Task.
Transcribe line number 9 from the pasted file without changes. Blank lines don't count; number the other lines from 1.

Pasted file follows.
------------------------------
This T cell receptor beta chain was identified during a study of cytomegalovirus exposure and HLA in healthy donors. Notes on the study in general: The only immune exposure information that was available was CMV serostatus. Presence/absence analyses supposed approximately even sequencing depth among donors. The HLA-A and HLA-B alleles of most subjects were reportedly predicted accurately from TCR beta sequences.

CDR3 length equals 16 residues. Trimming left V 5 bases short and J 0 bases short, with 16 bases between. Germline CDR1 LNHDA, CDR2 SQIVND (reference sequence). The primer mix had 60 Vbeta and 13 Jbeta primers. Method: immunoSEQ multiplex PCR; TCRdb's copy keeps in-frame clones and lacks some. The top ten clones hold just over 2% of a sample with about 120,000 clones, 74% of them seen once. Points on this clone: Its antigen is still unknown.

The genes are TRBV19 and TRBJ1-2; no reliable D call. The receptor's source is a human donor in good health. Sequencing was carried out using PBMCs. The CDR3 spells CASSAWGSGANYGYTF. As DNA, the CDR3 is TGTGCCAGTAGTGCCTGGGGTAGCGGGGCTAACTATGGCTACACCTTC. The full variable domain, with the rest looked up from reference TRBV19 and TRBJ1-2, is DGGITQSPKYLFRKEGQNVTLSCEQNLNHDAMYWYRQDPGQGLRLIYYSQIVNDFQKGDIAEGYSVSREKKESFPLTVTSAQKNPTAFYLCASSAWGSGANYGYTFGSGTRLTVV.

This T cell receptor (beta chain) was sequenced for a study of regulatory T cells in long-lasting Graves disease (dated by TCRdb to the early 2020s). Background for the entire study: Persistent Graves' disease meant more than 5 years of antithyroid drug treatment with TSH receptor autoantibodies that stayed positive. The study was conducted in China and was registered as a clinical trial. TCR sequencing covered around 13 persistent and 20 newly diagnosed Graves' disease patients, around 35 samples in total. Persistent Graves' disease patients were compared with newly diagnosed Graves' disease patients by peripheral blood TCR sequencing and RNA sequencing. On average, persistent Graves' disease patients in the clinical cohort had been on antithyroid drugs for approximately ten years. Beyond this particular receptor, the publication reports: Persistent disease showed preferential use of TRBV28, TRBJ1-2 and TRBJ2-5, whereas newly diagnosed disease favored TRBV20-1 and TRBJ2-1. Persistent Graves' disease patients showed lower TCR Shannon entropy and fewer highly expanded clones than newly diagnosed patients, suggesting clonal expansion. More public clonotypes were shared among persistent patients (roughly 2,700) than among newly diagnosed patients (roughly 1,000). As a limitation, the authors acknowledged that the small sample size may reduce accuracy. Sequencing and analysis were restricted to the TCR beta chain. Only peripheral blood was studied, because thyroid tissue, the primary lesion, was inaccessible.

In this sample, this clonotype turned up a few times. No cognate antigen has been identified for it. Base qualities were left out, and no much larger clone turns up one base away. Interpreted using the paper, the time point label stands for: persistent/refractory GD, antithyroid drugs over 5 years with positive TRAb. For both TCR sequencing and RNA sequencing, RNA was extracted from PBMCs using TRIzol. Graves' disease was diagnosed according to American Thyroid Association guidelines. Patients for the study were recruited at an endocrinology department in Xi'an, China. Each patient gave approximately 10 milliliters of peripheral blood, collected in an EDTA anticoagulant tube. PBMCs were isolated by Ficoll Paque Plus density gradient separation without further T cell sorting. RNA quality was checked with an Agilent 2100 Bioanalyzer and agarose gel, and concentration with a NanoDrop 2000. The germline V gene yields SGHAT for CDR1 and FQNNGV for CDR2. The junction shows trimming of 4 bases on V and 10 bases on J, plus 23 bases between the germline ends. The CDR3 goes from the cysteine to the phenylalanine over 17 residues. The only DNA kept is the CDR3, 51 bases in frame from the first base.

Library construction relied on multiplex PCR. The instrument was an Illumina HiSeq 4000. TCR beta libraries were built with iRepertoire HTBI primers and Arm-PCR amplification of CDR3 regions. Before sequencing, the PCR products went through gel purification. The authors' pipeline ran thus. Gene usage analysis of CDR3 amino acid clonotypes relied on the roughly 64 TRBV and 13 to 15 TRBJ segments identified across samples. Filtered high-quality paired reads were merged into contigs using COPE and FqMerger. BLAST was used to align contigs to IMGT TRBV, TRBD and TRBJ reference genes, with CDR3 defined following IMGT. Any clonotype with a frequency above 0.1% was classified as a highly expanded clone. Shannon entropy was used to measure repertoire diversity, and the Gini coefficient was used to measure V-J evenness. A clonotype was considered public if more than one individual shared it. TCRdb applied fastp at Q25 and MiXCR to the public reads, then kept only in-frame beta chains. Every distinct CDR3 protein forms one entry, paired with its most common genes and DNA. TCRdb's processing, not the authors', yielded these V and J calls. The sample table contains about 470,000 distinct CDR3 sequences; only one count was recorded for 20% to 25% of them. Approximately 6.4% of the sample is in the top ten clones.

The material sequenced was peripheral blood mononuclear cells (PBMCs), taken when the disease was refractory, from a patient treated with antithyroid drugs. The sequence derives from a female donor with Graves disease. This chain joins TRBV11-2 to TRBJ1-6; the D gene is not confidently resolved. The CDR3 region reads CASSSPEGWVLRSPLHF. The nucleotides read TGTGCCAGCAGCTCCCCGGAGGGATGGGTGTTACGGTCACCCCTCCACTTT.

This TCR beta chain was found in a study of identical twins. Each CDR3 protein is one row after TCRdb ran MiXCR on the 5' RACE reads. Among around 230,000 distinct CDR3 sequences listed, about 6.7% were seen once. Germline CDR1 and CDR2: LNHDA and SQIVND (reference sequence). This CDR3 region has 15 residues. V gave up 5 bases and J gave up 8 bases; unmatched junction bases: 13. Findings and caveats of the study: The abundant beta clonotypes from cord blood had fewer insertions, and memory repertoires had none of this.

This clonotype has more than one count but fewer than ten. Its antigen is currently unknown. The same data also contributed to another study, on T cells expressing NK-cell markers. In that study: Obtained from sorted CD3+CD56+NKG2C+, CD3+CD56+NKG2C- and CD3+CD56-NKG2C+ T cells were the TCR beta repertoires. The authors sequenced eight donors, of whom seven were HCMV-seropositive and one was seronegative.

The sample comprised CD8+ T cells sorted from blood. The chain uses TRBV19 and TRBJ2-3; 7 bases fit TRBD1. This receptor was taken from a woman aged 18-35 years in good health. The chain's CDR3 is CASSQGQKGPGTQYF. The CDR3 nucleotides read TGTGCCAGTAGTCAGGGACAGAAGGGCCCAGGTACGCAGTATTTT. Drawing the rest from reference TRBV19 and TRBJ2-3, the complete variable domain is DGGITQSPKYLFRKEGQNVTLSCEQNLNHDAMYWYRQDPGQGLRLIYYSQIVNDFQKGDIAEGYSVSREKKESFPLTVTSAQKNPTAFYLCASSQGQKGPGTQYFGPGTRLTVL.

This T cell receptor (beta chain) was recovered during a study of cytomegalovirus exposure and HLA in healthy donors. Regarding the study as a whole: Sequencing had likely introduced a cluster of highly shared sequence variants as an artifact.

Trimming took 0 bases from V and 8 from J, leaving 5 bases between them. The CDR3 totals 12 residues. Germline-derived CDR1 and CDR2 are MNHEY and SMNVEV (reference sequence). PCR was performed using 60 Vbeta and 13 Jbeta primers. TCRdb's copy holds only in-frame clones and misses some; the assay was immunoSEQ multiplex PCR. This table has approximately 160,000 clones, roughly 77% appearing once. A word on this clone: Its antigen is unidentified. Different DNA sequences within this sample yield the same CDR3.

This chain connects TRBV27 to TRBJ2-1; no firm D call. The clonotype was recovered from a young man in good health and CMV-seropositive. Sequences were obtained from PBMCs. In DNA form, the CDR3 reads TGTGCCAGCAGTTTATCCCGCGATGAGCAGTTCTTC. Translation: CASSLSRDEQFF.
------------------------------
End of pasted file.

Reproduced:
This clonotype has more than one count but fewer than ten. Its antigen is currently unknown. The same data also contributed to another study, on T cells expressing NK-cell markers. In that study: Obtained from sorted CD3+CD56+NKG2C+, CD3+CD56+NKG2C- and CD3+CD56-NKG2C+ T cells were the TCR beta repertoires. The authors sequenced eight donors, of whom seven were HCMV-seropositive and one was seronegative.